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Forming a f***ing wall with Josh Smith's bricks

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With apologies to all real bricklayers out there, I'm going to tackle a little DIY project around my house (the Palace of Auburn Hills).

modified from Chris Humphreys-USA TODAY Sports

The Detroit Pistons have won 11 of 13 games since releasing Josh Smith and have found a rallying cry of sorts thanks to Stan Van Gundy's off-the-cuff declaration to "form a f***ing wall" to seal a last-second win against the San Antonio Spurs.

We've already talked about why the rallying cry is such a perfect fit in Detroit, went over how the Pistons attempted to execute it, and why doing so is such a good defensive strategy.

But, you know, metaphors are nice and all; but what if I really f***ing wanted to build a *f***ing wall?

Well, to build a wall you need bricks, and thanks to Josh Smith, Detroit has an ample supply.

During his (mercifully) brief tenure in Detroit this became one of the most common images in the Detroit Bad Boy's comment section:

Photo courtesy of RLD10.

And there was no greater image capturing his offensive struggles than this:

All told, Smith missed 954 of his field goal attempts and 200 of his free throw attempts while in a Detroit uniform. That's what we have to work with. I now have 1,154 bricks to make the best f***ing wall $54 million can f***ing buy.

Supplies

But I'll need the rest of my supplies. In my voluminous research, I learned that there are a few ingredients to a quality brick wall. First, you need your materials -- bricks (check), and mortar. Next, you need just these essential tools -- your trowel, your level, a tape measure, a brick bolster and a club hammer.

But because we preach safety here at Detroit Bad Boys (it is a family f****ing website, after all), we are also going to grab goggles and gloves.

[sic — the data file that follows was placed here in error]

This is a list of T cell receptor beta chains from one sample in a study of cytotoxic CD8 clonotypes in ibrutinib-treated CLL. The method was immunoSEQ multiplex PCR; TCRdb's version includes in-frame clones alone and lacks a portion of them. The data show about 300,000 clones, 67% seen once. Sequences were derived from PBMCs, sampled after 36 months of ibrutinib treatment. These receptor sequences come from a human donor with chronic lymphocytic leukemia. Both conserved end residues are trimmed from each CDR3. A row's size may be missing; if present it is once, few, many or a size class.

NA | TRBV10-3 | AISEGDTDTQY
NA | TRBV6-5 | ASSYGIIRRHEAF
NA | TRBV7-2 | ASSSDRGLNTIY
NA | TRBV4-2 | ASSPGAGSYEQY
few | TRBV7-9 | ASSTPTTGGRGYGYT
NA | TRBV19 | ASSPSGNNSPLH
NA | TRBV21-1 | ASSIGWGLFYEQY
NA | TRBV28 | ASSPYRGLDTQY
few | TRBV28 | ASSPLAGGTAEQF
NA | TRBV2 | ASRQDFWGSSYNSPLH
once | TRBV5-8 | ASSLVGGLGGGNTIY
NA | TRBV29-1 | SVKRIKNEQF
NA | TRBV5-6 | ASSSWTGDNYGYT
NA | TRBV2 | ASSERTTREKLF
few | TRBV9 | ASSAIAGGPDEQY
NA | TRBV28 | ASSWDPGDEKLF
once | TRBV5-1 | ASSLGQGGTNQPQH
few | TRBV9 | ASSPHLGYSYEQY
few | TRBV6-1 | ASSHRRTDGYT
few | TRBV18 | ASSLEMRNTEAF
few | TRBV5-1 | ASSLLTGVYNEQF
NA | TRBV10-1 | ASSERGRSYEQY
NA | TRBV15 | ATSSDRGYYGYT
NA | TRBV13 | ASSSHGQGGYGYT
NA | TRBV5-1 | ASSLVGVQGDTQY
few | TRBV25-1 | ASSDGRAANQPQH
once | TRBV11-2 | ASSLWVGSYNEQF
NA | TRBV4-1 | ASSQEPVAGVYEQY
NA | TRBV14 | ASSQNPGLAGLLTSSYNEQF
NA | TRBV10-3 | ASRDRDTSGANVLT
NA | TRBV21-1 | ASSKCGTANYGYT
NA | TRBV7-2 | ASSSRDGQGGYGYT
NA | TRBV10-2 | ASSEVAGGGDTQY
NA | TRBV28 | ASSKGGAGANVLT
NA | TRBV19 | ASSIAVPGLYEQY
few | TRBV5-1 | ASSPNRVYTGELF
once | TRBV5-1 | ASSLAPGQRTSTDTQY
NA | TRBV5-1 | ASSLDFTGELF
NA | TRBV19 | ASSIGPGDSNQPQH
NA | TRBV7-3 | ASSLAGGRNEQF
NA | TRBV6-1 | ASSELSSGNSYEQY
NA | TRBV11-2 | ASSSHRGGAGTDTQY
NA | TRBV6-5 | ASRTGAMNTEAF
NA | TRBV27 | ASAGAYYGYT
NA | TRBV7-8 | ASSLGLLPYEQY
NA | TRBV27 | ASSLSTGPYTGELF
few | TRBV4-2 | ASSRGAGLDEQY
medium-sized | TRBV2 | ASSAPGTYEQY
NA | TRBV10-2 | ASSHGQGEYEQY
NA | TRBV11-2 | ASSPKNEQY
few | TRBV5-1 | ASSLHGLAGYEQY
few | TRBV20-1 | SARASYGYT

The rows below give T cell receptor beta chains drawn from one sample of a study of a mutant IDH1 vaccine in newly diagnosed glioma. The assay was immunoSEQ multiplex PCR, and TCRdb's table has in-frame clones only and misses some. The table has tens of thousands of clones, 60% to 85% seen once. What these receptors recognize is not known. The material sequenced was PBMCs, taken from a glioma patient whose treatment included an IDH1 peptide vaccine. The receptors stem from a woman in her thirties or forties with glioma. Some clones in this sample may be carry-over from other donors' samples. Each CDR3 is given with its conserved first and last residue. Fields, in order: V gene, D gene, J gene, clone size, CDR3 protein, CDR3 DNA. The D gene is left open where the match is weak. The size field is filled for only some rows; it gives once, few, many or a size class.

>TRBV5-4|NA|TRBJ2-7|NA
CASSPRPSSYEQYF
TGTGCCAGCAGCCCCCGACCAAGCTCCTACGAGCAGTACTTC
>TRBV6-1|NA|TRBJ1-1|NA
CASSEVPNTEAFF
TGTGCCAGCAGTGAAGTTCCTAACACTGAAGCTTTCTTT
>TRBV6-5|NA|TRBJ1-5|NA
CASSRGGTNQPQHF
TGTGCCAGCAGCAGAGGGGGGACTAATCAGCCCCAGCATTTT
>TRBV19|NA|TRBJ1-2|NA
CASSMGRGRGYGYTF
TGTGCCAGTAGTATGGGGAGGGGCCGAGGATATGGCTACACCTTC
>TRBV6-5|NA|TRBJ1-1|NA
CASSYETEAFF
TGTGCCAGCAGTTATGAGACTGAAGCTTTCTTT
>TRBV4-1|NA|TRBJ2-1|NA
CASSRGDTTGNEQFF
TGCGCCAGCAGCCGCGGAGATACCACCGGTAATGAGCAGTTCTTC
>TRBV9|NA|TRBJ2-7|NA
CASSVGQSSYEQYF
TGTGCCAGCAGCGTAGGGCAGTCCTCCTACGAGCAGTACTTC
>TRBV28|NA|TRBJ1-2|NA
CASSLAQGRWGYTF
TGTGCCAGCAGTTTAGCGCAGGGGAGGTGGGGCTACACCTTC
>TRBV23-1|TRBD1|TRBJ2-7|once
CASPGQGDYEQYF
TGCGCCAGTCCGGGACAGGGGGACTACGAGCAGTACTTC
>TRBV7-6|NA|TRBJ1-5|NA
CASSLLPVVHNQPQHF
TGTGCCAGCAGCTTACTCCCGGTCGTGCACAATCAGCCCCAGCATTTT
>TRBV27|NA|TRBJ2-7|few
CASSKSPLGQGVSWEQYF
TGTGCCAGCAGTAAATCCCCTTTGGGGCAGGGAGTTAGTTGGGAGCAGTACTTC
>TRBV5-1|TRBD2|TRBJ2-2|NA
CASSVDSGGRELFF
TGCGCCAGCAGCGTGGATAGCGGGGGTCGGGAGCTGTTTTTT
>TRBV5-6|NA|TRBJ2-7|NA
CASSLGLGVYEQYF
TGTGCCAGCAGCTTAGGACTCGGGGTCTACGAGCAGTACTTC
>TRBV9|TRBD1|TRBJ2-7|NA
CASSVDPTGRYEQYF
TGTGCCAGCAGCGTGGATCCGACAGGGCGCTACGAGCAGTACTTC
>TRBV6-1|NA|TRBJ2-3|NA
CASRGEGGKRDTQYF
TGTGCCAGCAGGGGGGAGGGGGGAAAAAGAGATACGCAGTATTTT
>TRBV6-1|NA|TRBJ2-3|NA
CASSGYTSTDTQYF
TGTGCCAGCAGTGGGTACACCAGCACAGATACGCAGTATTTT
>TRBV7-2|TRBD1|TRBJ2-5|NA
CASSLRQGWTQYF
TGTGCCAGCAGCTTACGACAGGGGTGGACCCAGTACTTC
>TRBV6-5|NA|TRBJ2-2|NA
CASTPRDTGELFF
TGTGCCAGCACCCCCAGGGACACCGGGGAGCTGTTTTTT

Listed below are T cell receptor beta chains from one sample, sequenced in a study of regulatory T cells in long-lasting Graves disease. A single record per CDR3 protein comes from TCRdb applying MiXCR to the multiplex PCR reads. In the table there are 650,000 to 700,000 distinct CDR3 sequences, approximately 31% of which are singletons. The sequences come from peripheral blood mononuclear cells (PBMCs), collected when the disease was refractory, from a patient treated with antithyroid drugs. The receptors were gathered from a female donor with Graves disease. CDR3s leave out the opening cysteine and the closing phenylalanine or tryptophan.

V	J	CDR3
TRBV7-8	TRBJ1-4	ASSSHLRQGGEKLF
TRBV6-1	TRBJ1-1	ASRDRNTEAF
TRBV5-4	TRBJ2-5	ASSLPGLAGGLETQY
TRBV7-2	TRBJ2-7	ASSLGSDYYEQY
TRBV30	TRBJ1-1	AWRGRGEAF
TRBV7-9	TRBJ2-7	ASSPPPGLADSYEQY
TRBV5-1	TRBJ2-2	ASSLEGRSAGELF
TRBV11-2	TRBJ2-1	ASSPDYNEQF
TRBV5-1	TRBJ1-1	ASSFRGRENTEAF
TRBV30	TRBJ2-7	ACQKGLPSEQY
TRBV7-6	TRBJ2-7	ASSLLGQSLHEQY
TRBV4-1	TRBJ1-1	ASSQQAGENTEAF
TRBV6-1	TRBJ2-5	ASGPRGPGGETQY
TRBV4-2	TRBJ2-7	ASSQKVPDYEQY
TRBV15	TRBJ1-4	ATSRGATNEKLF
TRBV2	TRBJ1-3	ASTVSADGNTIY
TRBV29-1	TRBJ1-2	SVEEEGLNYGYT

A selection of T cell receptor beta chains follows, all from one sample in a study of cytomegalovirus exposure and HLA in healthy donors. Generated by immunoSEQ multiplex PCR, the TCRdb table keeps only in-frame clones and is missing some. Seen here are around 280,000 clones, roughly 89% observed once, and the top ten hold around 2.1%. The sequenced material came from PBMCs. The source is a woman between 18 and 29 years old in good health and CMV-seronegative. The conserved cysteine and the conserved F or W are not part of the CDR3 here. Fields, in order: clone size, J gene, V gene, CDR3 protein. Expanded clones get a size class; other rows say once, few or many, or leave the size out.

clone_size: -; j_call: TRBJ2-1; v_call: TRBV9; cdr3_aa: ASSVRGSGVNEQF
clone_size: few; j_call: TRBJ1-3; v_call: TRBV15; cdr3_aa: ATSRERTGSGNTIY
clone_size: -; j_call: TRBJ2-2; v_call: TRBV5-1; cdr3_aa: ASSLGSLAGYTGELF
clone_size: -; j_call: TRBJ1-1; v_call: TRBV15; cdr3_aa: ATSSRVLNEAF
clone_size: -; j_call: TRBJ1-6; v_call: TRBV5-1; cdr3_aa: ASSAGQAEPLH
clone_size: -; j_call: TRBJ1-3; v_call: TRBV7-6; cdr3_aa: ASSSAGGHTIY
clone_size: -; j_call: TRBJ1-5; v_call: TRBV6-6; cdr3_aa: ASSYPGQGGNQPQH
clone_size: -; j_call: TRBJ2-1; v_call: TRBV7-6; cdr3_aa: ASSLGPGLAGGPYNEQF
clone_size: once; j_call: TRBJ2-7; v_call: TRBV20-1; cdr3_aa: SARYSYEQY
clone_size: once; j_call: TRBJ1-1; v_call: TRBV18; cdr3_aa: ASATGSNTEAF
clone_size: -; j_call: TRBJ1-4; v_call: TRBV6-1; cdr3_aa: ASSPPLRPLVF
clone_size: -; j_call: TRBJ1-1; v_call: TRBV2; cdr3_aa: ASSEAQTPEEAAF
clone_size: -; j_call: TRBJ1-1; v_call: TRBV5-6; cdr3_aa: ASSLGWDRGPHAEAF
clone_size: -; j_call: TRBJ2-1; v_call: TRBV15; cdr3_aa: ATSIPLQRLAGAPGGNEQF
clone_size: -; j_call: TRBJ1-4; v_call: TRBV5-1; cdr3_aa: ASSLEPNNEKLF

Because of the size of the wall and my lack of experience, we're going to forgo the traditional scratch-made 3-to-1 sand to concrete mix for the mortar and cheat a little with Quikrete Mortar Mix. Thanks to a handy online calculator, I know that for my 1,154 bricks, I'll need roughly 32 80-pound bags. We're going to round that up slightly to 35 just in case I screw something up.

When purchasing our bricks, we are going big time. Josh Smith was such a giant f****ing disappointment in Detroit, we are splurging on the 9 5/8-inch Kingsize bricks as shown on Sioux City Brick's useful brick table.  Also, it's length combined with your standard 3/8-inch mortar joint means I get a nice round number (10 inches) as I begin to lay out my wall. This is important for the mathematically challenged.

The Quikrete Mortar Mix runs about $3.65 per 80-pound bag so it's only $127.75 for my 35 bags of mortar. Because this is such an important project, I am splurging on a quality level. The BonTool Co. 24-inch brass rail level has multiple vials that promise 100 percent accuracy, is made of solid mahogany and has hand grooves. You better believe I'm spending $75.30 on that.

For my trowel, I am going for the traditional smaller Philadelphia style, with a sharp-angled heel. The BonTools Co. 12-inch, stainless steel Philadelphia trowel with a nice wood handle adds another $42.95 to the ledger.  Add a simple $10 25-foot tape measure, a quality $15 brick bolster, an equally good club hammer, a $5 pair of bricklayer gloves and we are in business.

Planning